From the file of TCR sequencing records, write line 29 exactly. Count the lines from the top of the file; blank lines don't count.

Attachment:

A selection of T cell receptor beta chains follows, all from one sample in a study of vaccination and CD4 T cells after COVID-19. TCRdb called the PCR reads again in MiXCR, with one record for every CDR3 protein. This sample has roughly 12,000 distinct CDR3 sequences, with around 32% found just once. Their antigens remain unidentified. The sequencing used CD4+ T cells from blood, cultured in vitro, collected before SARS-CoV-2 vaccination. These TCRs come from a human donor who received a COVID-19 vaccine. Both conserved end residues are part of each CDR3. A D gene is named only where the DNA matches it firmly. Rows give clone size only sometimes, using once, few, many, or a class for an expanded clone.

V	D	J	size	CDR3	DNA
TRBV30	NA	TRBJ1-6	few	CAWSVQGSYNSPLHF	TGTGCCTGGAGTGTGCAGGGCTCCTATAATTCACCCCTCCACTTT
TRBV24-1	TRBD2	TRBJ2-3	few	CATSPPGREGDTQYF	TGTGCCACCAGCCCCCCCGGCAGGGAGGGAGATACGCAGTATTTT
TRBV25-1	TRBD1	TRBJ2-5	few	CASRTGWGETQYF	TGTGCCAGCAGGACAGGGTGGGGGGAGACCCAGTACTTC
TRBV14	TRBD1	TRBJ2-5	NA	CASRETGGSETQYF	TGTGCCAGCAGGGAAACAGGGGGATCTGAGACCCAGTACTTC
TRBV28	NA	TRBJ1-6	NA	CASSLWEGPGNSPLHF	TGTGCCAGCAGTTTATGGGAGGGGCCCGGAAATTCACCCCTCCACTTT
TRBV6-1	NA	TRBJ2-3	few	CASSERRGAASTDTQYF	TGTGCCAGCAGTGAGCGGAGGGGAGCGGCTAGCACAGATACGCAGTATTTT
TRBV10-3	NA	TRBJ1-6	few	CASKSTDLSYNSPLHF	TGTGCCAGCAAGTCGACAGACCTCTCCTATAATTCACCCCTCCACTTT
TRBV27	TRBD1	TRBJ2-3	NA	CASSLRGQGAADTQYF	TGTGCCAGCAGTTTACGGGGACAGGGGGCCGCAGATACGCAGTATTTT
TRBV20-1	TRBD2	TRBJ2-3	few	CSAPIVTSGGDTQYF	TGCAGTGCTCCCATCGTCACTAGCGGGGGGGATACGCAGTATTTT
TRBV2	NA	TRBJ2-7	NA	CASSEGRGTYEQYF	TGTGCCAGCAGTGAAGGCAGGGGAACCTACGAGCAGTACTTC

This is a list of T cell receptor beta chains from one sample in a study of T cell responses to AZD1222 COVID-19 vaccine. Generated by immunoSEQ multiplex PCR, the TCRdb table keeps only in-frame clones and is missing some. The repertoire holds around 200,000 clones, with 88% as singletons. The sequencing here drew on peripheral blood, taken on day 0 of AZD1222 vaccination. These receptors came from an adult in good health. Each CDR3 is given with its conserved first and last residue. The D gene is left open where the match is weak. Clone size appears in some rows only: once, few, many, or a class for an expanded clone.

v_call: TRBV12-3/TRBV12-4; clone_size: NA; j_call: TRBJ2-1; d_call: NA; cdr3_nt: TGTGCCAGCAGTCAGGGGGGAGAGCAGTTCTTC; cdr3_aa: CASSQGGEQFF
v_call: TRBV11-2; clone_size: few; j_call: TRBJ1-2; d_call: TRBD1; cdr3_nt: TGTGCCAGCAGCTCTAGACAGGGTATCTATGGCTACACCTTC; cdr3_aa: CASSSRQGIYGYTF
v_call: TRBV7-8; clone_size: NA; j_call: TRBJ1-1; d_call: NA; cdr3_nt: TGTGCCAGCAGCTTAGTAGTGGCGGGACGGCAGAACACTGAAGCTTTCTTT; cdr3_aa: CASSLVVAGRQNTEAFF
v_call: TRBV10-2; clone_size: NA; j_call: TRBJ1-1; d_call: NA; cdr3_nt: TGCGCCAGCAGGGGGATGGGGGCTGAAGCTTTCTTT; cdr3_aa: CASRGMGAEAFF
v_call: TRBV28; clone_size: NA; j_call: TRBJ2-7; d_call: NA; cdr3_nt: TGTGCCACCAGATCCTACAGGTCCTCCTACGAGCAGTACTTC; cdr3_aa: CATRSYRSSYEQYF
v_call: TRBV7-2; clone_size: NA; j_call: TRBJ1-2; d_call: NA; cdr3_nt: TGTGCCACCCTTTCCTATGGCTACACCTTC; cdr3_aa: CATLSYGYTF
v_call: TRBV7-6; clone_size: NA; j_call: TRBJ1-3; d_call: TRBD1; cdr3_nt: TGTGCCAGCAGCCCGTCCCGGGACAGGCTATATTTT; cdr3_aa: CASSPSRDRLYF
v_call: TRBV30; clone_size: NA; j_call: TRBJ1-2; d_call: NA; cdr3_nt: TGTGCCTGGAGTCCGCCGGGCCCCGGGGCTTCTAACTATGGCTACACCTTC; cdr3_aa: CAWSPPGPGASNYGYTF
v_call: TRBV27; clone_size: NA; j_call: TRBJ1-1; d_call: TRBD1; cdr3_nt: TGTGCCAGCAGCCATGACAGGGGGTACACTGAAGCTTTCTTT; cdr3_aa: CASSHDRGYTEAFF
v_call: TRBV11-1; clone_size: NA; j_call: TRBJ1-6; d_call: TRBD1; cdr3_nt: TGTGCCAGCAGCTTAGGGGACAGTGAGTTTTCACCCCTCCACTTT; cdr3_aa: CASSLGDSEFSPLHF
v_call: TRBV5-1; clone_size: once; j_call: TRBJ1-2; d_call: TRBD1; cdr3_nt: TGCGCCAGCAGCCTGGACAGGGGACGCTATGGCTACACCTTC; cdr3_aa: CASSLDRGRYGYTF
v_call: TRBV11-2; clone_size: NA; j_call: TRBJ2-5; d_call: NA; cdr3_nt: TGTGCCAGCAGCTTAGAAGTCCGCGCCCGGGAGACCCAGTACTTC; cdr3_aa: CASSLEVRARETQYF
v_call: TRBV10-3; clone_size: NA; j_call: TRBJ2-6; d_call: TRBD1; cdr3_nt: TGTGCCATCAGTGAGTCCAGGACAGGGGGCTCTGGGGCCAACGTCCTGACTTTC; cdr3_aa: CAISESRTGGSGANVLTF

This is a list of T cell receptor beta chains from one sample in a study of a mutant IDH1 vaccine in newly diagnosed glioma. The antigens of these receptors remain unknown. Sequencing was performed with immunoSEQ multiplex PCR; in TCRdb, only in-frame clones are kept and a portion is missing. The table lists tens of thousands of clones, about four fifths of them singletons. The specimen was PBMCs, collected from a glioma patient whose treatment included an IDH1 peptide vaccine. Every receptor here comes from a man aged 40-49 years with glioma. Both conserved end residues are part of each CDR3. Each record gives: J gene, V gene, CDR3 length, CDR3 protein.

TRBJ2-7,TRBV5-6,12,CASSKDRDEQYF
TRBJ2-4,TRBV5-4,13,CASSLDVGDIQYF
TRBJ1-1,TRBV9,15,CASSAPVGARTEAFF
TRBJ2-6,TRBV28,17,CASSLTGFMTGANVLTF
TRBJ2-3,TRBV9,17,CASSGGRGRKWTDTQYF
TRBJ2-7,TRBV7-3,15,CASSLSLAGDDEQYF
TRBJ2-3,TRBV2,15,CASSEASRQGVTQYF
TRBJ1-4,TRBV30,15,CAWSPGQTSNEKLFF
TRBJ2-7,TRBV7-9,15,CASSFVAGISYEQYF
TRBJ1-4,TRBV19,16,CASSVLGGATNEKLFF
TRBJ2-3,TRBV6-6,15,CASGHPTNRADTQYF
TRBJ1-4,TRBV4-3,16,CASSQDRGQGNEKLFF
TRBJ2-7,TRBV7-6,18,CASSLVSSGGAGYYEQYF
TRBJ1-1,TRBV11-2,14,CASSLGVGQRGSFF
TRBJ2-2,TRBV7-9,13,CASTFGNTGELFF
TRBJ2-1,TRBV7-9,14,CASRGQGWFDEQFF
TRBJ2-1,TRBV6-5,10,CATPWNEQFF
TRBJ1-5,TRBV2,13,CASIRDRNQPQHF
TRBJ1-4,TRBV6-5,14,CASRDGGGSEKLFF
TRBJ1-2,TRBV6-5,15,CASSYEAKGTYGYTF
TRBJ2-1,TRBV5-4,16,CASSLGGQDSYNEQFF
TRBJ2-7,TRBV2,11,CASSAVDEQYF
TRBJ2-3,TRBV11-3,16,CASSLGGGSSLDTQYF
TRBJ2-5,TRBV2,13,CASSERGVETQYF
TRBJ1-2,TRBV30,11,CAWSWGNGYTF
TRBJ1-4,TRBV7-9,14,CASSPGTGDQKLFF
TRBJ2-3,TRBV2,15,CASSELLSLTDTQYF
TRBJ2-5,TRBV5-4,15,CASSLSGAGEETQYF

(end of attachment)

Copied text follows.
TRBJ2-4,TRBV5-4,13,CASSLDVGDIQYF